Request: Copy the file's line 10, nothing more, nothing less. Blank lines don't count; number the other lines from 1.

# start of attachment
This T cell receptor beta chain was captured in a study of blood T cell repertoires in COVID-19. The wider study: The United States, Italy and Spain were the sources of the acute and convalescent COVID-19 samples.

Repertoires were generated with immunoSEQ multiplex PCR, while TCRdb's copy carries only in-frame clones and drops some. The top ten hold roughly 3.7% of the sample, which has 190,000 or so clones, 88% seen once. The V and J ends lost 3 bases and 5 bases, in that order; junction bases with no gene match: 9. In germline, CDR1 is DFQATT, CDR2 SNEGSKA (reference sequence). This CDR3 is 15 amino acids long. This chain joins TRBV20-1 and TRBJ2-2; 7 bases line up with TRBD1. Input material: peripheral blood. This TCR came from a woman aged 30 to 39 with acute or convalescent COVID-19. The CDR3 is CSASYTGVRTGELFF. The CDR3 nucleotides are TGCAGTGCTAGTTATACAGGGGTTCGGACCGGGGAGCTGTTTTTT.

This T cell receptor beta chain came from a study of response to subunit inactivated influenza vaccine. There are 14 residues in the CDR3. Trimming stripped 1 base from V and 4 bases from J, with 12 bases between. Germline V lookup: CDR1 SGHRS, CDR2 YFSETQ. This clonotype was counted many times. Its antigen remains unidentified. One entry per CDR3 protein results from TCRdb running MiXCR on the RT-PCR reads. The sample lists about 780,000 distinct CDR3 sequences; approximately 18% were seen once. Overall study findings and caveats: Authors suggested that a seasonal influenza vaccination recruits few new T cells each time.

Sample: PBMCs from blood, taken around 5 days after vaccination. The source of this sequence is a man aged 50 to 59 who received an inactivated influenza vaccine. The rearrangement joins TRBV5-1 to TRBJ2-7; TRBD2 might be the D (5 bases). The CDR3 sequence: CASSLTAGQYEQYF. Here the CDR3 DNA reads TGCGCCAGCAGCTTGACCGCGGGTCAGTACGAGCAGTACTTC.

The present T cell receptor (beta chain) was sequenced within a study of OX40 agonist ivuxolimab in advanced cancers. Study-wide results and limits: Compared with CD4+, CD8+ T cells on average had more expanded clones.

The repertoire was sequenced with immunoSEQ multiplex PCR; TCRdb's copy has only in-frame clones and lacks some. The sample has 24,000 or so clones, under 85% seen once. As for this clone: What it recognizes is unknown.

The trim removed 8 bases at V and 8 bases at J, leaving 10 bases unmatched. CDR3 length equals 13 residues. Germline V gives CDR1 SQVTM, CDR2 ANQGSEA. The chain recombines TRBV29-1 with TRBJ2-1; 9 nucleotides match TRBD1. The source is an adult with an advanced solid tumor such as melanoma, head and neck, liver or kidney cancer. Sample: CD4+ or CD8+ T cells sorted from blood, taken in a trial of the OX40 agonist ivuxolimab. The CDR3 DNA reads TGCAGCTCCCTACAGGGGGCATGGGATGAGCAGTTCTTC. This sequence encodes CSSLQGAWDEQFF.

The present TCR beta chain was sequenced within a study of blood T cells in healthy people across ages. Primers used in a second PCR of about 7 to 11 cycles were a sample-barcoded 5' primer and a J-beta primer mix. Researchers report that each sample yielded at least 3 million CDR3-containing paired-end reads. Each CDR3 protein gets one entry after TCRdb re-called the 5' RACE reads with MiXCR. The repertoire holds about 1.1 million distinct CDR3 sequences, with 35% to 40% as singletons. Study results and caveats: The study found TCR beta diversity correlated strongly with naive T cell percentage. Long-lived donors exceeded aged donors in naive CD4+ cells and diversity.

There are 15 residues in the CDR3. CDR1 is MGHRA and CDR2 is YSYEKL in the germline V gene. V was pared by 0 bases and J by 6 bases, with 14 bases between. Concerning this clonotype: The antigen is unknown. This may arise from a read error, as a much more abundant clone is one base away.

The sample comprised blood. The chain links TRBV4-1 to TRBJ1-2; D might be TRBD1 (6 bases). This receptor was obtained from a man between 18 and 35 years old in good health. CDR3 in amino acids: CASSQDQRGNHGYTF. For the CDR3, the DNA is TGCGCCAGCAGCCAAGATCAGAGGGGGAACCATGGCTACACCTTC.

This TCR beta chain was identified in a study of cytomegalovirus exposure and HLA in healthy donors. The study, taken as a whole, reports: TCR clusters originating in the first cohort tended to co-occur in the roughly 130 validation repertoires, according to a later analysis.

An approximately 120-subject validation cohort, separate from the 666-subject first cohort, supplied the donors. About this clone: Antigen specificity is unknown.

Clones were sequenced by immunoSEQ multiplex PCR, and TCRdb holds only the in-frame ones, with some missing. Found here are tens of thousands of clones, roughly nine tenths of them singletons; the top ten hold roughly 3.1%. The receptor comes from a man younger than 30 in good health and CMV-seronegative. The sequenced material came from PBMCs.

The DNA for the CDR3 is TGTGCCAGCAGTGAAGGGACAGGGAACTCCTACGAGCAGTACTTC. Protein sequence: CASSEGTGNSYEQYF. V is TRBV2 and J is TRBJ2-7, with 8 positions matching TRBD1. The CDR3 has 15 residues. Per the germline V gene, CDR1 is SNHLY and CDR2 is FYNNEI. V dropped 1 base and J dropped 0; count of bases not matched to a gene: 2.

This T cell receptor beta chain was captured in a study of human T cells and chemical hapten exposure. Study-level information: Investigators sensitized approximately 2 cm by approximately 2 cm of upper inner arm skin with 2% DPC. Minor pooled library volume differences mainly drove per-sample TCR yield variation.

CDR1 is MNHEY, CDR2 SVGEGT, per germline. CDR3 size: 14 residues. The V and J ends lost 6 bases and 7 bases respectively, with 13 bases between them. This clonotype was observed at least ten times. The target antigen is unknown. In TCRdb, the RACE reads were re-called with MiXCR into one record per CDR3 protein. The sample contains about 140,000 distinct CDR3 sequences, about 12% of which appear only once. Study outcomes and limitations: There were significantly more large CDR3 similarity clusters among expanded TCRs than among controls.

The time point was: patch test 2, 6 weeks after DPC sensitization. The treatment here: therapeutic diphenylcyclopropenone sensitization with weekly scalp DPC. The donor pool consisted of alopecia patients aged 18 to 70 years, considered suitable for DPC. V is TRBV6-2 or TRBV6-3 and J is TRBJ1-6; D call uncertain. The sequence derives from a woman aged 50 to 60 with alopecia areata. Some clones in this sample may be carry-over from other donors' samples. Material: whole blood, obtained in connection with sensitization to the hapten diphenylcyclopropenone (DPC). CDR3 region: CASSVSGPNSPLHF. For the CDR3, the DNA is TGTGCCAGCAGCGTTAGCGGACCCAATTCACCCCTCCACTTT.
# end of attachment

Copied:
The sample comprised blood. The chain links TRBV4-1 to TRBJ1-2; D might be TRBD1 (6 bases). This receptor was obtained from a man between 18 and 35 years old in good health. CDR3 in amino acids: CASSQDQRGNHGYTF. For the CDR3, the DNA is TGCGCCAGCAGCCAAGATCAGAGGGGGAACCATGGCTACACCTTC.